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Supreme Court Decision Shouldn't Affect Utah Case

Supreme Court Decision Shouldn't Affect Utah Case



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OGDEN, Utah (AP) -- The U.S. Supreme Court ruling that local governments may use eminent domain to seize homes and businesses for private development is not expected to have an immediate impact on Ogden's stalled Wal-Mart and riverfront projects.

Although Thursday's 5-4 ruling gives cities wide power to buy and destroy homes to make way for shopping malls and hotel complexes, it also permits states to pass laws restricting such condemnations.

A bill enacted by the Utah Legislature amid the Ogden development battle this year prohibits cities from using eminent domain for economic development.

The bill sponsored by Sen. Curtis Bramble, R-Provo, also placed a one-year moratorium on taking property through eminent domain by redevelopment agencies.

"What the Supreme Court said was, 'Yes, cities could do it, but it's up to the states to set the policy,"' Bramble said. "If the legislature allows it, any city can do it, but just because (legislators) can, doesn't mean they should."

The Supreme Court ruling doesn't allow Ogden's RDA to employ eminent domain for the two projects because state law specifically prohibits redevelopment agencies from using condemnation, said Bob Rees, associate general counsel for the Utah Legislature.

As a result, Ogden is prohibited from using eminent domain for the proposed Wal-Mart Supercenter and the riverfront project, both aimed at helping revitalize downtown.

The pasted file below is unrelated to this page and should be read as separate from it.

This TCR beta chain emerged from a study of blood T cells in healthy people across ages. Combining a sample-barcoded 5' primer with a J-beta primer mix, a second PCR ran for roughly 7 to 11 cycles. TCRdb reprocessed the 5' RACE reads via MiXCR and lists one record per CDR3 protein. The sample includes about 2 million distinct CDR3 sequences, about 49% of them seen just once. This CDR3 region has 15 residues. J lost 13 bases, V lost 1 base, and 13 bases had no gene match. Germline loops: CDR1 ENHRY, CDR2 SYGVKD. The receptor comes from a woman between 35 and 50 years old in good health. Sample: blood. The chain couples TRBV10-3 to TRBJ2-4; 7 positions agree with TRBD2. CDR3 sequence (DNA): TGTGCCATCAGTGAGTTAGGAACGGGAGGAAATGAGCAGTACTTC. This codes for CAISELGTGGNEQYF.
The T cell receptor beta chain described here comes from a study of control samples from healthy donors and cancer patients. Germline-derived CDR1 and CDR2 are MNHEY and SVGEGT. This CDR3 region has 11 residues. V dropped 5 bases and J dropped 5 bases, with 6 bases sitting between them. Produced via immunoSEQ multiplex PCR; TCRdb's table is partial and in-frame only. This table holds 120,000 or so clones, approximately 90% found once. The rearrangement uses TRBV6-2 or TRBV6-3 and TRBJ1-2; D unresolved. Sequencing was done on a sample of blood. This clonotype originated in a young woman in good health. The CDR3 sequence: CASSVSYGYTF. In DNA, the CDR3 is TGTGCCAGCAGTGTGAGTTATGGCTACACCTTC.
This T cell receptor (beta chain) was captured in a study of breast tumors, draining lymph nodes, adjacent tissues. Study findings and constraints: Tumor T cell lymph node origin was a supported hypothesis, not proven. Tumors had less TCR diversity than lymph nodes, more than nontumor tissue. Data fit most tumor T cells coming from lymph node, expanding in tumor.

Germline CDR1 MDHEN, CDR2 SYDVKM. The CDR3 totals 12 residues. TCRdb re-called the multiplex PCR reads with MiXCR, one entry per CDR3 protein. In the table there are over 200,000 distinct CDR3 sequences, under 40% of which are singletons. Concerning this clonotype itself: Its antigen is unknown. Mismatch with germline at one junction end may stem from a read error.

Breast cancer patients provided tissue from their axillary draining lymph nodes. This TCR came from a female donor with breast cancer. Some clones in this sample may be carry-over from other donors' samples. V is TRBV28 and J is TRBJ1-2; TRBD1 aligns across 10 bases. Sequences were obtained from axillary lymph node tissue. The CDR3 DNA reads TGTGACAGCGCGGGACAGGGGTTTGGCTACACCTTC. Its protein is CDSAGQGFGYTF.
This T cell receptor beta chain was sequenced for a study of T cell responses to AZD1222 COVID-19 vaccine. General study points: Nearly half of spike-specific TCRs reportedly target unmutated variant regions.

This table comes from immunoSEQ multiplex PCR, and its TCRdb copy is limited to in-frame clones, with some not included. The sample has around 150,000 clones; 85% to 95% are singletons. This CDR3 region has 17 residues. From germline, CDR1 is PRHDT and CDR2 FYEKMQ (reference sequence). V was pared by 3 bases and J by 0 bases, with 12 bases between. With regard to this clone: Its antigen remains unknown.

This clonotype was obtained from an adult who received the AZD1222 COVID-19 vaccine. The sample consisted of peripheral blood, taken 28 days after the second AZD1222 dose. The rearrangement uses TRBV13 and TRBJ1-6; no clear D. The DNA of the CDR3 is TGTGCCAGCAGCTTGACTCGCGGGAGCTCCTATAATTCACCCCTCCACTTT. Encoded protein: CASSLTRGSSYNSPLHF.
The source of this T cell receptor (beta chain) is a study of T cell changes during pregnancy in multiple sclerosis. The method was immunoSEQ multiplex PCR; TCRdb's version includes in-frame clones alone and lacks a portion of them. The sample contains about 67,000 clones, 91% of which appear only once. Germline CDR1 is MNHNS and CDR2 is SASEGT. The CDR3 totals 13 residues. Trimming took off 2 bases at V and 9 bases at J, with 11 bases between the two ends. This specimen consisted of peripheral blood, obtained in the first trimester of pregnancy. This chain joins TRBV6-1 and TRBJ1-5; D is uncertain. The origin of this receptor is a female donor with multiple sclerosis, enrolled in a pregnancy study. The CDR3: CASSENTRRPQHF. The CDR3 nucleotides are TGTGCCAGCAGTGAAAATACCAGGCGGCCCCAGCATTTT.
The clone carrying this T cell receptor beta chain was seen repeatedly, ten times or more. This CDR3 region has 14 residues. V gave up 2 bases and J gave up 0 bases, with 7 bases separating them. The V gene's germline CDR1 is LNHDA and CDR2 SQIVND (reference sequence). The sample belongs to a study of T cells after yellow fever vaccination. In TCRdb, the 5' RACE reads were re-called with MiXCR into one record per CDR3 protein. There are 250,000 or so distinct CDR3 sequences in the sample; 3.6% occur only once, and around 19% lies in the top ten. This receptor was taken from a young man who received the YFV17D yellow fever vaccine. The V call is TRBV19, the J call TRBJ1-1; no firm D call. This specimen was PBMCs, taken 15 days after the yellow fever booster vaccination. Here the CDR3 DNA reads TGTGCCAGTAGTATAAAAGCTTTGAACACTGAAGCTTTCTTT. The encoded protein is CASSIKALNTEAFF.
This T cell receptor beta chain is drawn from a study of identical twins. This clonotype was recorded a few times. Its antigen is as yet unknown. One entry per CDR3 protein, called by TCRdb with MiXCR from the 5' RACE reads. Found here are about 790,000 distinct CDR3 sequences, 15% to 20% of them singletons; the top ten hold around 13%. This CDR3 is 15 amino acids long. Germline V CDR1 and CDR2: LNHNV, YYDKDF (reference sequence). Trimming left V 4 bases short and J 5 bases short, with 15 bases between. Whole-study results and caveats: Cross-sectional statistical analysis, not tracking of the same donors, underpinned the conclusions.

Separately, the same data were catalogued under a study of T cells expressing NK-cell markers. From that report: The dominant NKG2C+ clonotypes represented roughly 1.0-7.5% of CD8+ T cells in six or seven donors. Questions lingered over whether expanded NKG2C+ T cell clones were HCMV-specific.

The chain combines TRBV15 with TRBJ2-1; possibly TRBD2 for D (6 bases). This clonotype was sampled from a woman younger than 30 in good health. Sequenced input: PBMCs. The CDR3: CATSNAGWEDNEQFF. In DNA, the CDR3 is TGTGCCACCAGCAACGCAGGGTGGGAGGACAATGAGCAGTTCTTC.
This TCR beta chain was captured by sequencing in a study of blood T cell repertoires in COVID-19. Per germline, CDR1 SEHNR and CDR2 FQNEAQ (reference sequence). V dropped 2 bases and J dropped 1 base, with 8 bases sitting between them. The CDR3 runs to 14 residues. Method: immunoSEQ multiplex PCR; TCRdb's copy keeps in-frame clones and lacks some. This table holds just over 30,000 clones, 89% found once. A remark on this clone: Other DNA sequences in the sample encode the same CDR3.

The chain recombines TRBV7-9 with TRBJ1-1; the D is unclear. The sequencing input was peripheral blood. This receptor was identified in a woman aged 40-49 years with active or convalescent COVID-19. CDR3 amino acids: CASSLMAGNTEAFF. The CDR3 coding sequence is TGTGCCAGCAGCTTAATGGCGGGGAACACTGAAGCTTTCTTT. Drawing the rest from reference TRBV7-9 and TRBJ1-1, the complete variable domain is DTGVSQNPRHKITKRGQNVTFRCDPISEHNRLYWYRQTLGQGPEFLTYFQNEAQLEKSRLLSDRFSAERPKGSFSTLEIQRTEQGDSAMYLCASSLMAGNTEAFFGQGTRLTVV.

Mayor Matthew Godfrey said he is reviewing the Supreme Court ruling, but added that it provides for a "much broader use of eminent domain."

While the New London, Conn., case that was before the high court dealt with eminent domain for purely economic development purposes, efforts by Ogden's RDA to condemn private property for the Wal-Mart and riverfront projects centered on removing blight as a component of downtown revitalization, Godfrey said.

Although the Supreme Court decision doesn't allow the two projects to move forward, it may open the door for local officials and lawmakers to discuss the value of easing restrictions on eminent domain, said Ogden City Councilman Kent Jorgenson.

"It (the Supreme Court ruling) is a step in the right direction," he said. "This at least tells us they are putting the ball back in our court. Now it's our responsibility to educate the Legislature."

Amy Butters, an Ogden attorney who represents about a half-dozen property owners within the proposed Wal-Mart project area, fears the Legislature may use the decision as justification next year to amend state law to once again allow RDAs to employ eminent domain.

"My clients won't be able to sleep at night because it (condemnation of their property) could happen at any time," she said.

Dave Spatafore, of Capstone Strategies, represents the Utah Redevelopment Association, which was at least encouraged by the ruling.

He said the decision "is not earth-shattering in that it's going to change everything, but it validates the use by a local government of using eminent domain or threatening eminent domain in order to improve the community."

(Copyright 2005 by The Associated Press. All Rights Reserved.)

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